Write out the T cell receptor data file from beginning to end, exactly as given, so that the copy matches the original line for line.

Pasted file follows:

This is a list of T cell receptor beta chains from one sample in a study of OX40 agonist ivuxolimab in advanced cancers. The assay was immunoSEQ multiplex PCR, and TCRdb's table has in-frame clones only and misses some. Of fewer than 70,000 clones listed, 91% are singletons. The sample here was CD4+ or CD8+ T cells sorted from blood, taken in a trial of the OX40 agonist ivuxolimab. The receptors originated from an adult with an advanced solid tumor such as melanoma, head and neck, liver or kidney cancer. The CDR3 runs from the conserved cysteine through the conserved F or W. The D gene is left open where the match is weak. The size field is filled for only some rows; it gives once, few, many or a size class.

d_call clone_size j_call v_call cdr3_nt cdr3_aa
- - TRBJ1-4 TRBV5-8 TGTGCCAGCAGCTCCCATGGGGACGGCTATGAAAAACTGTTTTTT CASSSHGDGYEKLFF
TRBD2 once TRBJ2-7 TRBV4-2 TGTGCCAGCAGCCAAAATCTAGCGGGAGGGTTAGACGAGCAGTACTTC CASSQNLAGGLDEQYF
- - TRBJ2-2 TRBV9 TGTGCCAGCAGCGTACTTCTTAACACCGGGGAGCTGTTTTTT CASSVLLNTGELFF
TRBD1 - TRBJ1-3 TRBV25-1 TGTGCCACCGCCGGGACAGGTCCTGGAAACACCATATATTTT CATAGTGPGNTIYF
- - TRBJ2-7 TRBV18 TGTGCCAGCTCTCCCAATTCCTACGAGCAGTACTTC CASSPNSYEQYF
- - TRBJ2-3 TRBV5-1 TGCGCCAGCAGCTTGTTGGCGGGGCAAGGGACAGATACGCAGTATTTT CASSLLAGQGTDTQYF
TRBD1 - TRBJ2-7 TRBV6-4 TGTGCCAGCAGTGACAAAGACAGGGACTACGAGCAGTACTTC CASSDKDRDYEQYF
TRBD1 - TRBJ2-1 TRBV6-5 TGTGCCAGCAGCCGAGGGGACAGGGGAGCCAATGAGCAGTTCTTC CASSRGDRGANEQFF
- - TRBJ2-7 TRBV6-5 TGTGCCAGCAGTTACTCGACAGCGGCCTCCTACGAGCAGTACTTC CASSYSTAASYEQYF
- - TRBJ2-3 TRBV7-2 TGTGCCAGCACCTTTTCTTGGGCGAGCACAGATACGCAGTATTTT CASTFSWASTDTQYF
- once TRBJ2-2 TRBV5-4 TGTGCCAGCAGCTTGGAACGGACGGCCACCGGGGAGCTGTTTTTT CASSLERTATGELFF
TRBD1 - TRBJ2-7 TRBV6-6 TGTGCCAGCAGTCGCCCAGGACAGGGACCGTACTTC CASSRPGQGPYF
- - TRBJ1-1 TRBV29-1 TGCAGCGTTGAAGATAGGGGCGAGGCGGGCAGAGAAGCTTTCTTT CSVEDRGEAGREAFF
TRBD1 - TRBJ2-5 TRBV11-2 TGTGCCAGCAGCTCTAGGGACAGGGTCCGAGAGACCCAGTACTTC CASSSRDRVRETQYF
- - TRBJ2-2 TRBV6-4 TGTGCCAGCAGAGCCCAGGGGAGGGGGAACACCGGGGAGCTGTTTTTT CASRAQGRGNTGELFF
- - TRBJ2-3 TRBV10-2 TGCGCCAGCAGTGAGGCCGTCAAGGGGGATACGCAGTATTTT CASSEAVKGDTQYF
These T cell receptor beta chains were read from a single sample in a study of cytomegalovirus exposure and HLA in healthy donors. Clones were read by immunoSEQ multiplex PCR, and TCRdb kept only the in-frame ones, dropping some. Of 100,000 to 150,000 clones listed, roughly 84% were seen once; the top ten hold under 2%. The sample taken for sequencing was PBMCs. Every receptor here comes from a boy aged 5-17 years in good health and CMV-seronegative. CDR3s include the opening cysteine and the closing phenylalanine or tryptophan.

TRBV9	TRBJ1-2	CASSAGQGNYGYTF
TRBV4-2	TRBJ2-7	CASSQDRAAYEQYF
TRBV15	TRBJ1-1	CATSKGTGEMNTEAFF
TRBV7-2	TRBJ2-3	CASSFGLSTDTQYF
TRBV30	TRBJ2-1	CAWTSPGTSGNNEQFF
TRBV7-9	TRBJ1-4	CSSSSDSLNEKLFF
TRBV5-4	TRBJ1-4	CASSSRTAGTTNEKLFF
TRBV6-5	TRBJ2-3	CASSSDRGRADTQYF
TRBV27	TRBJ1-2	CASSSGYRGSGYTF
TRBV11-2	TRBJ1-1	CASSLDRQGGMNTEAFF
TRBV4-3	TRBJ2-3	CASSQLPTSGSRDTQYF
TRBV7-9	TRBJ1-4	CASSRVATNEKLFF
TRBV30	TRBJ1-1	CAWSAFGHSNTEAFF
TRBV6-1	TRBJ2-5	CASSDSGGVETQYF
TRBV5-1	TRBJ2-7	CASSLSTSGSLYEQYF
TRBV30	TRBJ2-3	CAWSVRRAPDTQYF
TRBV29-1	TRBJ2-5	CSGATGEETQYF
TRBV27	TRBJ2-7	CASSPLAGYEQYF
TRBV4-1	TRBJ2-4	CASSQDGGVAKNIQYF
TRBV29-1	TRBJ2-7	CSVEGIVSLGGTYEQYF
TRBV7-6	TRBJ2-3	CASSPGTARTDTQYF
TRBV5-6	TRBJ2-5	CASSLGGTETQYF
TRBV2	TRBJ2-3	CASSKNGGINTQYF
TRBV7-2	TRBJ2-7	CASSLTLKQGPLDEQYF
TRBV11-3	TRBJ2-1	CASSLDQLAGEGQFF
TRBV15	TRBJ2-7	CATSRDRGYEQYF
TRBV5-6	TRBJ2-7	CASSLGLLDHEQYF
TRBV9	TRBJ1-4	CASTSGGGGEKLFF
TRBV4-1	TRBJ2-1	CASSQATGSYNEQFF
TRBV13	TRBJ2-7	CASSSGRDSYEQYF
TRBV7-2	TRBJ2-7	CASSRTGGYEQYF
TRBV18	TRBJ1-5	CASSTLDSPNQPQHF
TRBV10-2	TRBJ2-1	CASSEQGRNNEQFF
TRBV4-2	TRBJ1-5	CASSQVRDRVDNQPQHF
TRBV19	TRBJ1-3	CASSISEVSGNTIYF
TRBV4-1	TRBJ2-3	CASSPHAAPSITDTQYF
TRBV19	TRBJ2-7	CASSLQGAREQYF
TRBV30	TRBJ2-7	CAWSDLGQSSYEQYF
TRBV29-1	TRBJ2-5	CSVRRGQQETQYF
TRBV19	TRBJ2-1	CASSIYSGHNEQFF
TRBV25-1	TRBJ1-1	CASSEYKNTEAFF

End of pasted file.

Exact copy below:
This is a list of T cell receptor beta chains from one sample in a study of OX40 agonist ivuxolimab in advanced cancers. The assay was immunoSEQ multiplex PCR, and TCRdb's table has in-frame clones only and misses some. Of fewer than 70,000 clones listed, 91% are singletons. The sample here was CD4+ or CD8+ T cells sorted from blood, taken in a trial of the OX40 agonist ivuxolimab. The receptors originated from an adult with an advanced solid tumor such as melanoma, head and neck, liver or kidney cancer. The CDR3 runs from the conserved cysteine through the conserved F or W. The D gene is left open where the match is weak. The size field is filled for only some rows; it gives once, few, many or a size class.

d_call clone_size j_call v_call cdr3_nt cdr3_aa
- - TRBJ1-4 TRBV5-8 TGTGCCAGCAGCTCCCATGGGGACGGCTATGAAAAACTGTTTTTT CASSSHGDGYEKLFF
TRBD2 once TRBJ2-7 TRBV4-2 TGTGCCAGCAGCCAAAATCTAGCGGGAGGGTTAGACGAGCAGTACTTC CASSQNLAGGLDEQYF
- - TRBJ2-2 TRBV9 TGTGCCAGCAGCGTACTTCTTAACACCGGGGAGCTGTTTTTT CASSVLLNTGELFF
TRBD1 - TRBJ1-3 TRBV25-1 TGTGCCACCGCCGGGACAGGTCCTGGAAACACCATATATTTT CATAGTGPGNTIYF
- - TRBJ2-7 TRBV18 TGTGCCAGCTCTCCCAATTCCTACGAGCAGTACTTC CASSPNSYEQYF
- - TRBJ2-3 TRBV5-1 TGCGCCAGCAGCTTGTTGGCGGGGCAAGGGACAGATACGCAGTATTTT CASSLLAGQGTDTQYF
TRBD1 - TRBJ2-7 TRBV6-4 TGTGCCAGCAGTGACAAAGACAGGGACTACGAGCAGTACTTC CASSDKDRDYEQYF
TRBD1 - TRBJ2-1 TRBV6-5 TGTGCCAGCAGCCGAGGGGACAGGGGAGCCAATGAGCAGTTCTTC CASSRGDRGANEQFF
- - TRBJ2-7 TRBV6-5 TGTGCCAGCAGTTACTCGACAGCGGCCTCCTACGAGCAGTACTTC CASSYSTAASYEQYF
- - TRBJ2-3 TRBV7-2 TGTGCCAGCACCTTTTCTTGGGCGAGCACAGATACGCAGTATTTT CASTFSWASTDTQYF
- once TRBJ2-2 TRBV5-4 TGTGCCAGCAGCTTGGAACGGACGGCCACCGGGGAGCTGTTTTTT CASSLERTATGELFF
TRBD1 - TRBJ2-7 TRBV6-6 TGTGCCAGCAGTCGCCCAGGACAGGGACCGTACTTC CASSRPGQGPYF
- - TRBJ1-1 TRBV29-1 TGCAGCGTTGAAGATAGGGGCGAGGCGGGCAGAGAAGCTTTCTTT CSVEDRGEAGREAFF
TRBD1 - TRBJ2-5 TRBV11-2 TGTGCCAGCAGCTCTAGGGACAGGGTCCGAGAGACCCAGTACTTC CASSSRDRVRETQYF
- - TRBJ2-2 TRBV6-4 TGTGCCAGCAGAGCCCAGGGGAGGGGGAACACCGGGGAGCTGTTTTTT CASRAQGRGNTGELFF
- - TRBJ2-3 TRBV10-2 TGCGCCAGCAGTGAGGCCGTCAAGGGGGATACGCAGTATTTT CASSEAVKGDTQYF
These T cell receptor beta chains were read from a single sample in a study of cytomegalovirus exposure and HLA in healthy donors. Clones were read by immunoSEQ multiplex PCR, and TCRdb kept only the in-frame ones, dropping some. Of 100,000 to 150,000 clones listed, roughly 84% were seen once; the top ten hold under 2%. The sample taken for sequencing was PBMCs. Every receptor here comes from a boy aged 5-17 years in good health and CMV-seronegative. CDR3s include the opening cysteine and the closing phenylalanine or tryptophan.

TRBV9	TRBJ1-2	CASSAGQGNYGYTF
TRBV4-2	TRBJ2-7	CASSQDRAAYEQYF
TRBV15	TRBJ1-1	CATSKGTGEMNTEAFF
TRBV7-2	TRBJ2-3	CASSFGLSTDTQYF
TRBV30	TRBJ2-1	CAWTSPGTSGNNEQFF
TRBV7-9	TRBJ1-4	CSSSSDSLNEKLFF
TRBV5-4	TRBJ1-4	CASSSRTAGTTNEKLFF
TRBV6-5	TRBJ2-3	CASSSDRGRADTQYF
TRBV27	TRBJ1-2	CASSSGYRGSGYTF
TRBV11-2	TRBJ1-1	CASSLDRQGGMNTEAFF
TRBV4-3	TRBJ2-3	CASSQLPTSGSRDTQYF
TRBV7-9	TRBJ1-4	CASSRVATNEKLFF
TRBV30	TRBJ1-1	CAWSAFGHSNTEAFF
TRBV6-1	TRBJ2-5	CASSDSGGVETQYF
TRBV5-1	TRBJ2-7	CASSLSTSGSLYEQYF
TRBV30	TRBJ2-3	CAWSVRRAPDTQYF
TRBV29-1	TRBJ2-5	CSGATGEETQYF
TRBV27	TRBJ2-7	CASSPLAGYEQYF
TRBV4-1	TRBJ2-4	CASSQDGGVAKNIQYF
TRBV29-1	TRBJ2-7	CSVEGIVSLGGTYEQYF
TRBV7-6	TRBJ2-3	CASSPGTARTDTQYF
TRBV5-6	TRBJ2-5	CASSLGGTETQYF
TRBV2	TRBJ2-3	CASSKNGGINTQYF
TRBV7-2	TRBJ2-7	CASSLTLKQGPLDEQYF
TRBV11-3	TRBJ2-1	CASSLDQLAGEGQFF
TRBV15	TRBJ2-7	CATSRDRGYEQYF
TRBV5-6	TRBJ2-7	CASSLGLLDHEQYF
TRBV9	TRBJ1-4	CASTSGGGGEKLFF
TRBV4-1	TRBJ2-1	CASSQATGSYNEQFF
TRBV13	TRBJ2-7	CASSSGRDSYEQYF
TRBV7-2	TRBJ2-7	CASSRTGGYEQYF
TRBV18	TRBJ1-5	CASSTLDSPNQPQHF
TRBV10-2	TRBJ2-1	CASSEQGRNNEQFF
TRBV4-2	TRBJ1-5	CASSQVRDRVDNQPQHF
TRBV19	TRBJ1-3	CASSISEVSGNTIYF
TRBV4-1	TRBJ2-3	CASSPHAAPSITDTQYF
TRBV19	TRBJ2-7	CASSLQGAREQYF
TRBV30	TRBJ2-7	CAWSDLGQSSYEQYF
TRBV29-1	TRBJ2-5	CSVRRGQQETQYF
TRBV19	TRBJ2-1	CASSIYSGHNEQFF
TRBV25-1	TRBJ1-1	CASSEYKNTEAFF